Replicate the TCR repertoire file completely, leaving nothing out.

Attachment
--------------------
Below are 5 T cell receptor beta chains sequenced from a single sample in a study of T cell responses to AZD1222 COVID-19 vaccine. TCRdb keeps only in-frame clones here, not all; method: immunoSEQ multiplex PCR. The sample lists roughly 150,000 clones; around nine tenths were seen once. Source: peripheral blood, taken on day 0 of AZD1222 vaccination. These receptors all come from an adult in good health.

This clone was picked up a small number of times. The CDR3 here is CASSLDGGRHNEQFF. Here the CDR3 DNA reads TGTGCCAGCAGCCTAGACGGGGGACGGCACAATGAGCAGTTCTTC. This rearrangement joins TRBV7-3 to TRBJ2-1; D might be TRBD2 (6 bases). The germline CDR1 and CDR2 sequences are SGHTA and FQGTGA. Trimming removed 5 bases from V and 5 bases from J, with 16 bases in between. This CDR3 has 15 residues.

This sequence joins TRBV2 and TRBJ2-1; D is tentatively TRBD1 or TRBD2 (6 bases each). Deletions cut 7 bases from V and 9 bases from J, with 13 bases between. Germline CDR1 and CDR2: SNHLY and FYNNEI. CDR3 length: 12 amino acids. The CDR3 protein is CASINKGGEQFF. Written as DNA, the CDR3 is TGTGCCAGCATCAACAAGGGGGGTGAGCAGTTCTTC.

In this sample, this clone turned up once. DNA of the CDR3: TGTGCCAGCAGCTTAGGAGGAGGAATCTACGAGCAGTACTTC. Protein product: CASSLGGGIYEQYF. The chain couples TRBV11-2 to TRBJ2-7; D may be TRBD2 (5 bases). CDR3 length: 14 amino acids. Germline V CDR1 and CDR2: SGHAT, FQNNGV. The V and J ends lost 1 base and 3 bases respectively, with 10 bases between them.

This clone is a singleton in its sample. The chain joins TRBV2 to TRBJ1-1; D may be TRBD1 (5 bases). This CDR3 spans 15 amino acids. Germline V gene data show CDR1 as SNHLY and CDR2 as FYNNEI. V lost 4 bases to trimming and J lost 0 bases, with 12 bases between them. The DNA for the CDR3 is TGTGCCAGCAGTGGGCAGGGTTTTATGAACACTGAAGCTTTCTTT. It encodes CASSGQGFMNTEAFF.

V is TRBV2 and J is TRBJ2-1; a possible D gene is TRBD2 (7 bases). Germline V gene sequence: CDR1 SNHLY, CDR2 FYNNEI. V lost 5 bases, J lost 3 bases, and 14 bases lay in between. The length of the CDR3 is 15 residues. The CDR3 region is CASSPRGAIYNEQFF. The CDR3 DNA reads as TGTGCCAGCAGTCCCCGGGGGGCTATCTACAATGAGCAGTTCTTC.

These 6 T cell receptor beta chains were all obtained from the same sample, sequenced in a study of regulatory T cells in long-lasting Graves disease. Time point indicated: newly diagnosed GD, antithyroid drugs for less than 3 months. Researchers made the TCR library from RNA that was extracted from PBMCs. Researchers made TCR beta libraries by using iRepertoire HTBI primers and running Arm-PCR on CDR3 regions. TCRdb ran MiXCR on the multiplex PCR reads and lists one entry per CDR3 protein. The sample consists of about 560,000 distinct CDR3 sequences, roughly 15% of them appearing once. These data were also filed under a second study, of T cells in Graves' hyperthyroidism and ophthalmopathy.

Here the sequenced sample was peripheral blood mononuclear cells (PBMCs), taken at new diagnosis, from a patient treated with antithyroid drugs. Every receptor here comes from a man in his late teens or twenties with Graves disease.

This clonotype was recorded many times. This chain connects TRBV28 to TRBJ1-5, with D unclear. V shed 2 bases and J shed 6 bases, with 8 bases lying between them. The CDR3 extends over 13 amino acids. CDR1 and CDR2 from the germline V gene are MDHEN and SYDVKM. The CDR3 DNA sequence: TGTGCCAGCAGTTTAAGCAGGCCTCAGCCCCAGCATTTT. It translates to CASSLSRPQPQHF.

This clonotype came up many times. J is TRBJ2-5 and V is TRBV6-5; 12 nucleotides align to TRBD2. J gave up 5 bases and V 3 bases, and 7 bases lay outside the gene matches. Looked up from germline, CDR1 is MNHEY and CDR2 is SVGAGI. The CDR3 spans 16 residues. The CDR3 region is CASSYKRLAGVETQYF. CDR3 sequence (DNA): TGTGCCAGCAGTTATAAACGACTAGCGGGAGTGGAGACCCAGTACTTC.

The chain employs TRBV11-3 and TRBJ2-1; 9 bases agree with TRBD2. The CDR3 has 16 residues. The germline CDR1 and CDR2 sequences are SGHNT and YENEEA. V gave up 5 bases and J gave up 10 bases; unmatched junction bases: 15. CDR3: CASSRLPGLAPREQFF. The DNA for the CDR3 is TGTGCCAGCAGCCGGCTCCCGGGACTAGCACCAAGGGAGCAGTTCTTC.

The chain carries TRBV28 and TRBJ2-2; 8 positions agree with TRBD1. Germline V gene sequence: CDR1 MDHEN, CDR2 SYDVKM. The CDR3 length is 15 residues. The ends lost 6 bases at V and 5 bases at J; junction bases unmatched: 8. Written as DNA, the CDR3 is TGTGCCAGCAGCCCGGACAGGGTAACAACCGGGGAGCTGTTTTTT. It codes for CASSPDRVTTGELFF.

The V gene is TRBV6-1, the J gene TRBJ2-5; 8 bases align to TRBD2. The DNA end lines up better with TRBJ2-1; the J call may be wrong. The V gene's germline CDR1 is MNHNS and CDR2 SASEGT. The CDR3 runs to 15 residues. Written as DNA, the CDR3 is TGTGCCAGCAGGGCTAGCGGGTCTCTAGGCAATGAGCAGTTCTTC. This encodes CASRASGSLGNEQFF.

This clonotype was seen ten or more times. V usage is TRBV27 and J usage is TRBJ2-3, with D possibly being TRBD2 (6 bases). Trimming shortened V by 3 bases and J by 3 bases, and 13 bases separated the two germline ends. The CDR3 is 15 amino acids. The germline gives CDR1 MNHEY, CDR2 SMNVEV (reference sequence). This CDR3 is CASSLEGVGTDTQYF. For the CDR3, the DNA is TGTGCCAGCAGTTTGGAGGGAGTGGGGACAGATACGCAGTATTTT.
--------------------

Below are 5 T cell receptor beta chains sequenced from a single sample in a study of T cell responses to AZD1222 COVID-19 vaccine. TCRdb keeps only in-frame clones here, not all; method: immunoSEQ multiplex PCR. The sample lists roughly 150,000 clones; around nine tenths were seen once. Source: peripheral blood, taken on day 0 of AZD1222 vaccination. These receptors all come from an adult in good health.

This clone was picked up a small number of times. The CDR3 here is CASSLDGGRHNEQFF. Here the CDR3 DNA reads TGTGCCAGCAGCCTAGACGGGGGACGGCACAATGAGCAGTTCTTC. This rearrangement joins TRBV7-3 to TRBJ2-1; D might be TRBD2 (6 bases). The germline CDR1 and CDR2 sequences are SGHTA and FQGTGA. Trimming removed 5 bases from V and 5 bases from J, with 16 bases in between. This CDR3 has 15 residues.

This sequence joins TRBV2 and TRBJ2-1; D is tentatively TRBD1 or TRBD2 (6 bases each). Deletions cut 7 bases from V and 9 bases from J, with 13 bases between. Germline CDR1 and CDR2: SNHLY and FYNNEI. CDR3 length: 12 amino acids. The CDR3 protein is CASINKGGEQFF. Written as DNA, the CDR3 is TGTGCCAGCATCAACAAGGGGGGTGAGCAGTTCTTC.

In this sample, this clone turned up once. DNA of the CDR3: TGTGCCAGCAGCTTAGGAGGAGGAATCTACGAGCAGTACTTC. Protein product: CASSLGGGIYEQYF. The chain couples TRBV11-2 to TRBJ2-7; D may be TRBD2 (5 bases). CDR3 length: 14 amino acids. Germline V CDR1 and CDR2: SGHAT, FQNNGV. The V and J ends lost 1 base and 3 bases respectively, with 10 bases between them.

This clone is a singleton in its sample. The chain joins TRBV2 to TRBJ1-1; D may be TRBD1 (5 bases). This CDR3 spans 15 amino acids. Germline V gene data show CDR1 as SNHLY and CDR2 as FYNNEI. V lost 4 bases to trimming and J lost 0 bases, with 12 bases between them. The DNA for the CDR3 is TGTGCCAGCAGTGGGCAGGGTTTTATGAACACTGAAGCTTTCTTT. It encodes CASSGQGFMNTEAFF.

V is TRBV2 and J is TRBJ2-1; a possible D gene is TRBD2 (7 bases). Germline V gene sequence: CDR1 SNHLY, CDR2 FYNNEI. V lost 5 bases, J lost 3 bases, and 14 bases lay in between. The length of the CDR3 is 15 residues. The CDR3 region is CASSPRGAIYNEQFF. The CDR3 DNA reads as TGTGCCAGCAGTCCCCGGGGGGCTATCTACAATGAGCAGTTCTTC.

These 6 T cell receptor beta chains were all obtained from the same sample, sequenced in a study of regulatory T cells in long-lasting Graves disease. Time point indicated: newly diagnosed GD, antithyroid drugs for less than 3 months. Researchers made the TCR library from RNA that was extracted from PBMCs. Researchers made TCR beta libraries by using iRepertoire HTBI primers and running Arm-PCR on CDR3 regions. TCRdb ran MiXCR on the multiplex PCR reads and lists one entry per CDR3 protein. The sample consists of about 560,000 distinct CDR3 sequences, roughly 15% of them appearing once. These data were also filed under a second study, of T cells in Graves' hyperthyroidism and ophthalmopathy.

Here the sequenced sample was peripheral blood mononuclear cells (PBMCs), taken at new diagnosis, from a patient treated with antithyroid drugs. Every receptor here comes from a man in his late teens or twenties with Graves disease.

This clonotype was recorded many times. This chain connects TRBV28 to TRBJ1-5, with D unclear. V shed 2 bases and J shed 6 bases, with 8 bases lying between them. The CDR3 extends over 13 amino acids. CDR1 and CDR2 from the germline V gene are MDHEN and SYDVKM. The CDR3 DNA sequence: TGTGCCAGCAGTTTAAGCAGGCCTCAGCCCCAGCATTTT. It translates to CASSLSRPQPQHF.

This clonotype came up many times. J is TRBJ2-5 and V is TRBV6-5; 12 nucleotides align to TRBD2. J gave up 5 bases and V 3 bases, and 7 bases lay outside the gene matches. Looked up from germline, CDR1 is MNHEY and CDR2 is SVGAGI. The CDR3 spans 16 residues. The CDR3 region is CASSYKRLAGVETQYF. CDR3 sequence (DNA): TGTGCCAGCAGTTATAAACGACTAGCGGGAGTGGAGACCCAGTACTTC.

The chain employs TRBV11-3 and TRBJ2-1; 9 bases agree with TRBD2. The CDR3 has 16 residues. The germline CDR1 and CDR2 sequences are SGHNT and YENEEA. V gave up 5 bases and J gave up 10 bases; unmatched junction bases: 15. CDR3: CASSRLPGLAPREQFF. The DNA for the CDR3 is TGTGCCAGCAGCCGGCTCCCGGGACTAGCACCAAGGGAGCAGTTCTTC.

The chain carries TRBV28 and TRBJ2-2; 8 positions agree with TRBD1. Germline V gene sequence: CDR1 MDHEN, CDR2 SYDVKM. The CDR3 length is 15 residues. The ends lost 6 bases at V and 5 bases at J; junction bases unmatched: 8. Written as DNA, the CDR3 is TGTGCCAGCAGCCCGGACAGGGTAACAACCGGGGAGCTGTTTTTT. It codes for CASSPDRVTTGELFF.

The V gene is TRBV6-1, the J gene TRBJ2-5; 8 bases align to TRBD2. The DNA end lines up better with TRBJ2-1; the J call may be wrong. The V gene's germline CDR1 is MNHNS and CDR2 SASEGT. The CDR3 runs to 15 residues. Written as DNA, the CDR3 is TGTGCCAGCAGGGCTAGCGGGTCTCTAGGCAATGAGCAGTTCTTC. This encodes CASRASGSLGNEQFF.

This clonotype was seen ten or more times. V usage is TRBV27 and J usage is TRBJ2-3, with D possibly being TRBD2 (6 bases). Trimming shortened V by 3 bases and J by 3 bases, and 13 bases separated the two germline ends. The CDR3 is 15 amino acids. The germline gives CDR1 MNHEY, CDR2 SMNVEV (reference sequence). This CDR3 is CASSLEGVGTDTQYF. For the CDR3, the DNA is TGTGCCAGCAGTTTGGAGGGAGTGGGGACAGATACGCAGTATTTT.